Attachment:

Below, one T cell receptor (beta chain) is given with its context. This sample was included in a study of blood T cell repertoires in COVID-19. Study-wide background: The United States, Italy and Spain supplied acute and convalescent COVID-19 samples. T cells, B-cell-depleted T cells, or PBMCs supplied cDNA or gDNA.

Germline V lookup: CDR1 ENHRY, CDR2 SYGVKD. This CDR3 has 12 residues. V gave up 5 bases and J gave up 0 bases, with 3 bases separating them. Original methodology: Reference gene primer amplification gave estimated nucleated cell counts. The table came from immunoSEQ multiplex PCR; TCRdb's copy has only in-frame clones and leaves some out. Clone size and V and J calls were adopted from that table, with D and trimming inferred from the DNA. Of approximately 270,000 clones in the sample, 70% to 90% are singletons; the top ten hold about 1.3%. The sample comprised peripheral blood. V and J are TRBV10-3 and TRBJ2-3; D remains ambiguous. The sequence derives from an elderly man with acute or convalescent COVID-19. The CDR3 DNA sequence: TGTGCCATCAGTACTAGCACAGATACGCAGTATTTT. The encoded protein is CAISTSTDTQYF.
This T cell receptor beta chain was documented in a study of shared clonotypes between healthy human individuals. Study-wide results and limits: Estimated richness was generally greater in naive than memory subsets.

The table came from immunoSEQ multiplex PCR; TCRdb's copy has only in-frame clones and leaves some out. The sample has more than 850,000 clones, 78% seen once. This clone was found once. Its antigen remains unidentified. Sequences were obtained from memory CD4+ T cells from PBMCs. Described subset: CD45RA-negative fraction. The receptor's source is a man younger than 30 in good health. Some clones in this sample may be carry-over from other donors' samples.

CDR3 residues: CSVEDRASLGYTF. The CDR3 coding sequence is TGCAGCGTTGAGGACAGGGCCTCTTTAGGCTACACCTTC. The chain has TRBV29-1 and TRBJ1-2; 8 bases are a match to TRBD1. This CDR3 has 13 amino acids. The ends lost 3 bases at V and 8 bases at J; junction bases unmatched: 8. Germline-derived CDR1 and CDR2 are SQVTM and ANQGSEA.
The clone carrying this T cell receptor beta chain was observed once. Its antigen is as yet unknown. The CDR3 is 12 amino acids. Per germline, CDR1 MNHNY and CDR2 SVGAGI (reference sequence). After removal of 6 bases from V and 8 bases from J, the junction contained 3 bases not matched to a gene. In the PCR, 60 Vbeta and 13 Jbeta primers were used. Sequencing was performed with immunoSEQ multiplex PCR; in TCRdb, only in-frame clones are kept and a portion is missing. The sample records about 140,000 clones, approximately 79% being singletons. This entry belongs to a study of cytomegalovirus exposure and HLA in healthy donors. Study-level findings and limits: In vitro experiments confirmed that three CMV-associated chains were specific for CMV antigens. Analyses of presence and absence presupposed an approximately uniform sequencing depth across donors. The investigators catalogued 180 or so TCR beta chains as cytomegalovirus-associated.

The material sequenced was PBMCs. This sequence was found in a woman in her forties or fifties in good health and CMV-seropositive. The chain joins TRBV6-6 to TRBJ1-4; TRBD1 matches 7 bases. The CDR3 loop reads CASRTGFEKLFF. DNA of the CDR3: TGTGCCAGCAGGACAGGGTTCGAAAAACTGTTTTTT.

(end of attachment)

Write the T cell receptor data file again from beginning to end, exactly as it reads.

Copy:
Below, one T cell receptor (beta chain) is given with its context. This sample was included in a study of blood T cell repertoires in COVID-19. Study-wide background: The United States, Italy and Spain supplied acute and convalescent COVID-19 samples. T cells, B-cell-depleted T cells, or PBMCs supplied cDNA or gDNA.

Germline V lookup: CDR1 ENHRY, CDR2 SYGVKD. This CDR3 has 12 residues. V gave up 5 bases and J gave up 0 bases, with 3 bases separating them. Original methodology: Reference gene primer amplification gave estimated nucleated cell counts. The table came from immunoSEQ multiplex PCR; TCRdb's copy has only in-frame clones and leaves some out. Clone size and V and J calls were adopted from that table, with D and trimming inferred from the DNA. Of approximately 270,000 clones in the sample, 70% to 90% are singletons; the top ten hold about 1.3%. The sample comprised peripheral blood. V and J are TRBV10-3 and TRBJ2-3; D remains ambiguous. The sequence derives from an elderly man with acute or convalescent COVID-19. The CDR3 DNA sequence: TGTGCCATCAGTACTAGCACAGATACGCAGTATTTT. The encoded protein is CAISTSTDTQYF.
This T cell receptor beta chain was documented in a study of shared clonotypes between healthy human individuals. Study-wide results and limits: Estimated richness was generally greater in naive than memory subsets.

The table came from immunoSEQ multiplex PCR; TCRdb's copy has only in-frame clones and leaves some out. The sample has more than 850,000 clones, 78% seen once. This clone was found once. Its antigen remains unidentified. Sequences were obtained from memory CD4+ T cells from PBMCs. Described subset: CD45RA-negative fraction. The receptor's source is a man younger than 30 in good health. Some clones in this sample may be carry-over from other donors' samples.

CDR3 residues: CSVEDRASLGYTF. The CDR3 coding sequence is TGCAGCGTTGAGGACAGGGCCTCTTTAGGCTACACCTTC. The chain has TRBV29-1 and TRBJ1-2; 8 bases are a match to TRBD1. This CDR3 has 13 amino acids. The ends lost 3 bases at V and 8 bases at J; junction bases unmatched: 8. Germline-derived CDR1 and CDR2 are SQVTM and ANQGSEA.
The clone carrying this T cell receptor beta chain was observed once. Its antigen is as yet unknown. The CDR3 is 12 amino acids. Per germline, CDR1 MNHNY and CDR2 SVGAGI (reference sequence). After removal of 6 bases from V and 8 bases from J, the junction contained 3 bases not matched to a gene. In the PCR, 60 Vbeta and 13 Jbeta primers were used. Sequencing was performed with immunoSEQ multiplex PCR; in TCRdb, only in-frame clones are kept and a portion is missing. The sample records about 140,000 clones, approximately 79% being singletons. This entry belongs to a study of cytomegalovirus exposure and HLA in healthy donors. Study-level findings and limits: In vitro experiments confirmed that three CMV-associated chains were specific for CMV antigens. Analyses of presence and absence presupposed an approximately uniform sequencing depth across donors. The investigators catalogued 180 or so TCR beta chains as cytomegalovirus-associated.

The material sequenced was PBMCs. This sequence was found in a woman in her forties or fifties in good health and CMV-seropositive. The chain joins TRBV6-6 to TRBJ1-4; TRBD1 matches 7 bases. The CDR3 loop reads CASRTGFEKLFF. DNA of the CDR3: TGTGCCAGCAGGACAGGGTTCGAAAAACTGTTTTTT.